But also, it’s just fun.  We watch the rodeo and route for the cowboys (or cowgirls) to make the best ride they’ve had all year, and when a teenager is being dragged by a calf we cheer for that kid to halter and return the favor to the calf by wrenching it across the line to victory.  The volunteers form friendships by coming every year and working hard with each other towards a common goal.  We eat, we drink, we dance, and we relish in the season until the very last day, when we use up the rest of our drink tickets and sleep it off for about a week.  Some volunteers, I only see during Rodeo, and we catch up with each other on our lives over the past year; other volunteers have grown to be friends throughout the year.  Outside of Rodeo, we go to Astros games, cook dinner for each other, and even meet up for an off-season sandcastle competition held between certain rodeo committees.  We celebrate and lament together.  We are friends.

Volunteers come from every walk of life, and my rodeo friends include chefs, firemen, financial advisors, stone vendors, techies, real estate kings, retirees, small business owners, large business owners, recruiters, oil and gas roughnecks, corporate employees, and more.  The list goes on.  I have no idea what some of my fellow volunteers do for a living – not because I don’t care, but because our focus is interacting, having fun, and rodeoing.  It doesn’t really matter what our real-life job is so long as we are happy, and have the flexibility to be able to volunteer.  We come to the stadium from every area of Houston and its surrounding towns.  Some volunteers have dedicated their time to Rodeo for over 30 years.  Such loyalty to an unpaid position is breathtaking.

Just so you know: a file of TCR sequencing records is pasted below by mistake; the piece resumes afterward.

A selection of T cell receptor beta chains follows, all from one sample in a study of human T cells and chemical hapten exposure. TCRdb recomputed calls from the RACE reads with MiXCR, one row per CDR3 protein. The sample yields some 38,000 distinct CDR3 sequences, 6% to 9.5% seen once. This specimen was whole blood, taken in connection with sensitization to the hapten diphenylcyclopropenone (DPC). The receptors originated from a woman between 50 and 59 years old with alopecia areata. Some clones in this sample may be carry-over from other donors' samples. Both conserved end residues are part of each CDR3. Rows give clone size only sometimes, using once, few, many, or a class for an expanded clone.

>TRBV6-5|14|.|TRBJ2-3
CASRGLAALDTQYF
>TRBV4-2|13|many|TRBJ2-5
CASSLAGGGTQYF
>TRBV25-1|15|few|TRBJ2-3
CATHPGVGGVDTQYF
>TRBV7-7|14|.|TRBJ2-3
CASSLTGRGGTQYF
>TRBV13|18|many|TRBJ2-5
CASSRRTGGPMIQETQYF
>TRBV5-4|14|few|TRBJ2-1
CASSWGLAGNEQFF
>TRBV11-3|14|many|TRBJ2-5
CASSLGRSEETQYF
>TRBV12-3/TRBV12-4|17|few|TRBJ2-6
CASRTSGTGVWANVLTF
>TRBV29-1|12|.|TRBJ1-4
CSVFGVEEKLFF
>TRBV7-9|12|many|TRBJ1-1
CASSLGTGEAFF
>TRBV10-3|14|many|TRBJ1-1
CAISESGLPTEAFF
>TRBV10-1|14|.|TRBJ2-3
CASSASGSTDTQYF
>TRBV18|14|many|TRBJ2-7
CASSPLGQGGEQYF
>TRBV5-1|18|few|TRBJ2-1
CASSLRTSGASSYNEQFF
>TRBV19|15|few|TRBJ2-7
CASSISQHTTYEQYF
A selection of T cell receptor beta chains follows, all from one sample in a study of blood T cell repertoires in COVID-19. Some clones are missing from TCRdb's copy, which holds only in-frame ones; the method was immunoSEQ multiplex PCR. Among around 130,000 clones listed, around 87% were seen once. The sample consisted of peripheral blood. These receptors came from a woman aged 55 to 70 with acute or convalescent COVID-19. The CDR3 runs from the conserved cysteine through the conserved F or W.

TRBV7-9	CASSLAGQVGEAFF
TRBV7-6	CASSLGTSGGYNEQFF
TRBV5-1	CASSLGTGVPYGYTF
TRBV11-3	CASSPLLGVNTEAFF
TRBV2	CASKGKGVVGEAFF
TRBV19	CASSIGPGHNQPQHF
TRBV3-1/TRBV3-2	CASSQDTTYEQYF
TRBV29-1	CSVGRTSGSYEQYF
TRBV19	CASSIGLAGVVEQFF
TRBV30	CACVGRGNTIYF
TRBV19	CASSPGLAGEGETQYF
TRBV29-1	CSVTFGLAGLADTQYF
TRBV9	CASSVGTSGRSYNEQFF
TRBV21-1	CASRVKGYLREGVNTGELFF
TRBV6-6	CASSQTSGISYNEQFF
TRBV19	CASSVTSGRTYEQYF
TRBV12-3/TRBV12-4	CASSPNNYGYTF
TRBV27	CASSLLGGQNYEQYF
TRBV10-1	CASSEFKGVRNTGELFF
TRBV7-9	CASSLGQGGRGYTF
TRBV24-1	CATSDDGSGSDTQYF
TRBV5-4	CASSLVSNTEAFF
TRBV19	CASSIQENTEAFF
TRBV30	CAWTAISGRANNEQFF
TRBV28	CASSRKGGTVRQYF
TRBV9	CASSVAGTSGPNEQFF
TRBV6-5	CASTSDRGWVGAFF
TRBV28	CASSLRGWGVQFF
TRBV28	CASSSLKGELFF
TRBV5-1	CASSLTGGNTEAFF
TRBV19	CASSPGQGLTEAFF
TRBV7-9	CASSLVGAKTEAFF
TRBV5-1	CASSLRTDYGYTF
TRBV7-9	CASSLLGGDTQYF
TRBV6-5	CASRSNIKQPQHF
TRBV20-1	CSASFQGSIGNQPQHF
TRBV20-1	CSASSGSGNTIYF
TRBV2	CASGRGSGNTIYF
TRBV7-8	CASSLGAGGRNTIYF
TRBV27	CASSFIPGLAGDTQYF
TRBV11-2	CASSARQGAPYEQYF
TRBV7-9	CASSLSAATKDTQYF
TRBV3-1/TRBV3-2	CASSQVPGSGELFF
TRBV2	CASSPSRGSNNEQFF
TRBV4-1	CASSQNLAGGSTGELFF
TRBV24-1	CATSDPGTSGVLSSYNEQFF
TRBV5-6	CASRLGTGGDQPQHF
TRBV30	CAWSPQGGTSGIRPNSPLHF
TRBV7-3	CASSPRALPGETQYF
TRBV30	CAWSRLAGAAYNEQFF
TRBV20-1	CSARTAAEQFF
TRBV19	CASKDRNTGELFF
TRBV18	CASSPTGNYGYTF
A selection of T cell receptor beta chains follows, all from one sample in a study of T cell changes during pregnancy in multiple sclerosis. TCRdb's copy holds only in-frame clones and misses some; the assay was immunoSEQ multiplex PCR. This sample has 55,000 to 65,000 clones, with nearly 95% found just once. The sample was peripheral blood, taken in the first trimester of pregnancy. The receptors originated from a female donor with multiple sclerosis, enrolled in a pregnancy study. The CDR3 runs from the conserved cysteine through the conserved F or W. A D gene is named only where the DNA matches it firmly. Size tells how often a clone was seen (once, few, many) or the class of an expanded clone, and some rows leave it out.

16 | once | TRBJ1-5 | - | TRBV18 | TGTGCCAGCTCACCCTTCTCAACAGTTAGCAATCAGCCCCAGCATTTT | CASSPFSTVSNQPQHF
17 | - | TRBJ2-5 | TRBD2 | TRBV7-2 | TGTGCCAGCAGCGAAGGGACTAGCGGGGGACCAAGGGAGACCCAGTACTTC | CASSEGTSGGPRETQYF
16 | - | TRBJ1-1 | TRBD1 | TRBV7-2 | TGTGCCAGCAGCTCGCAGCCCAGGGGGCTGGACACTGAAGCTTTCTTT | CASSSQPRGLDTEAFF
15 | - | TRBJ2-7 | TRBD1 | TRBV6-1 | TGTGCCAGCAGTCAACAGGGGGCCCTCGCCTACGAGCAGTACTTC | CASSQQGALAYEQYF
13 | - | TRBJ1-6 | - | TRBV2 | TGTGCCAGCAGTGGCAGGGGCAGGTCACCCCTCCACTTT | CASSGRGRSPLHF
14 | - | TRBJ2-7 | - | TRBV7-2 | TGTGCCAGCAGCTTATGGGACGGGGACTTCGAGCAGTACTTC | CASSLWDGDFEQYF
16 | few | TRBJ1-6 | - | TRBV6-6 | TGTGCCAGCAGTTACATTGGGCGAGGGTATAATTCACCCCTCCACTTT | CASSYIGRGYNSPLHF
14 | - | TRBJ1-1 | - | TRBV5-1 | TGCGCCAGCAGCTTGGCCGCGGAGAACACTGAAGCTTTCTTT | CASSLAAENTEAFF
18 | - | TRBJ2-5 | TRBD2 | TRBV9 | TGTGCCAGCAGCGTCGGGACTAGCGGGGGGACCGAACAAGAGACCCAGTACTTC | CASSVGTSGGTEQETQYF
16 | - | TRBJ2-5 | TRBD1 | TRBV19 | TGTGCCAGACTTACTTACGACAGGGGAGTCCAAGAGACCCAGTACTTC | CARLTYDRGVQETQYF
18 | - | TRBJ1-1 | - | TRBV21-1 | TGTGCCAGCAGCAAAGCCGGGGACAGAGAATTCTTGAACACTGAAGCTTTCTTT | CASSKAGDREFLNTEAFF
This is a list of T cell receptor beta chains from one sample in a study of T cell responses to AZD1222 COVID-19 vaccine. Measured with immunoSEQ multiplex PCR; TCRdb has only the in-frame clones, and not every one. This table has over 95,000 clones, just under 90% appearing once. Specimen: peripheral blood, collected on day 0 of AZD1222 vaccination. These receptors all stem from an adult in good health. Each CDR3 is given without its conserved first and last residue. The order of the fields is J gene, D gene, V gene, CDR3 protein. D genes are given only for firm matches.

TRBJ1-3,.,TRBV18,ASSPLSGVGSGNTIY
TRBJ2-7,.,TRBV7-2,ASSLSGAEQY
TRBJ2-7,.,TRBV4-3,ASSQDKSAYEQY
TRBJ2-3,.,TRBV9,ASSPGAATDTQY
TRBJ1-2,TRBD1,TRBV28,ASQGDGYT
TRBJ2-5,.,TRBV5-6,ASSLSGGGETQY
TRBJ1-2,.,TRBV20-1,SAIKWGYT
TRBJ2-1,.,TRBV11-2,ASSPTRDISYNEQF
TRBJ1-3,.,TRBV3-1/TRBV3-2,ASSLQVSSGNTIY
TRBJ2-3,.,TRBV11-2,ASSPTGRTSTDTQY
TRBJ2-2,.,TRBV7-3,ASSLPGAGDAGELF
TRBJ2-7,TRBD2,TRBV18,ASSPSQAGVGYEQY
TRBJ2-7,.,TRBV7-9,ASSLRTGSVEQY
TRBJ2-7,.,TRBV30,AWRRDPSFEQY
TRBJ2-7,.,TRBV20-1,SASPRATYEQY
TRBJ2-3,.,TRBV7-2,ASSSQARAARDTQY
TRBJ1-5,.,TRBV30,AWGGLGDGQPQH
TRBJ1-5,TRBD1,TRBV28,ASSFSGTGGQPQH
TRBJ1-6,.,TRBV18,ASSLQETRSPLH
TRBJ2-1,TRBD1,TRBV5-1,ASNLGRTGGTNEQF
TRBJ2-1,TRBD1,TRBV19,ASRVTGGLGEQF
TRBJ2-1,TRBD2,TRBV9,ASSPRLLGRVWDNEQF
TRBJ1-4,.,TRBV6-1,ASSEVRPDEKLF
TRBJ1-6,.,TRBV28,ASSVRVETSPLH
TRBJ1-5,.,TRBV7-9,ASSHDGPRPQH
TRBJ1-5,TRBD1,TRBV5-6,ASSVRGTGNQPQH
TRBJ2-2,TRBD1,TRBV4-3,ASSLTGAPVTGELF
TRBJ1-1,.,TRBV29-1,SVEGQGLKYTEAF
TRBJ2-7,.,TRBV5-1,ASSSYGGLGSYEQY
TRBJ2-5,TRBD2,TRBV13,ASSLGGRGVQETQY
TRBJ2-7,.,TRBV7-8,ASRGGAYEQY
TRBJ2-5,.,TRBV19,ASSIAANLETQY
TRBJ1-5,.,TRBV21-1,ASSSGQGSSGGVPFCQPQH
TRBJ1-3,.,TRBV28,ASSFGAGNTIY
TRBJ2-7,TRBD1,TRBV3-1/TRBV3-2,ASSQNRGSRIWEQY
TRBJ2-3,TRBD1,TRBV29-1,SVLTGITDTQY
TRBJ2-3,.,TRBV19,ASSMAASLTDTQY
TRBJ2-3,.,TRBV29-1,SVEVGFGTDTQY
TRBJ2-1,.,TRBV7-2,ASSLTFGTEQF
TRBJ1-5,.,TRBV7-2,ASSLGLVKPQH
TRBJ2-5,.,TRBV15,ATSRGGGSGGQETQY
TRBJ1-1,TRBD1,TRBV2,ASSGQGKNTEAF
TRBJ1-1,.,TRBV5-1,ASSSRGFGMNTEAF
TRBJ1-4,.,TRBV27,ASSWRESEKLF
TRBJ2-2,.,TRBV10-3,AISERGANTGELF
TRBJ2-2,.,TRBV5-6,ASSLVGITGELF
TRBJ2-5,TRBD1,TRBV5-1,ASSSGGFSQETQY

I also love rodeo because I am a jeans, yoga pants, t-shirt, sports bra, relaxed kind of gal.  Other than bachelorette parties and the occasional date, Rodeo is one of the only times I purposefully choose outfits that scream and shout.  Let me tell you, fringe and leather are always in style.  Shoot, fake leather is always in style.  Animal print?  Yes, siree, bob!  And please, break the BeDazzlers out of the closet, because it is time to shine!!  The one (informal) rule for the general public (which many humorously but probably unintentionally discard) is to dress for your body type.  Bless their hearts.  Great people watching.

My committee is a bit more formal, so we have a dress code when we volunteer: cowboy boots, no tank tops, felt hats only, nothing too short, and men have to wear jackets and cowboy hats.  One of our captions calls it “Rodeo chic.”  It’s not real country so much as city country, if that makes sense.  I certainly couldn’t work on a farm in my get-up.  However, for me, it is part of getting into the spirit of Rodeo to get tricked out and prettied up every time I have a volunteer shift.

Don’t get me wrong, I dress up even if I’m not volunteering.  That buckle in the picture?  It’s mine.

– Your huckleberry

P.S. – I relied on the HLSR website heavily as a source.  Any errors, omissions, and opinions are mine.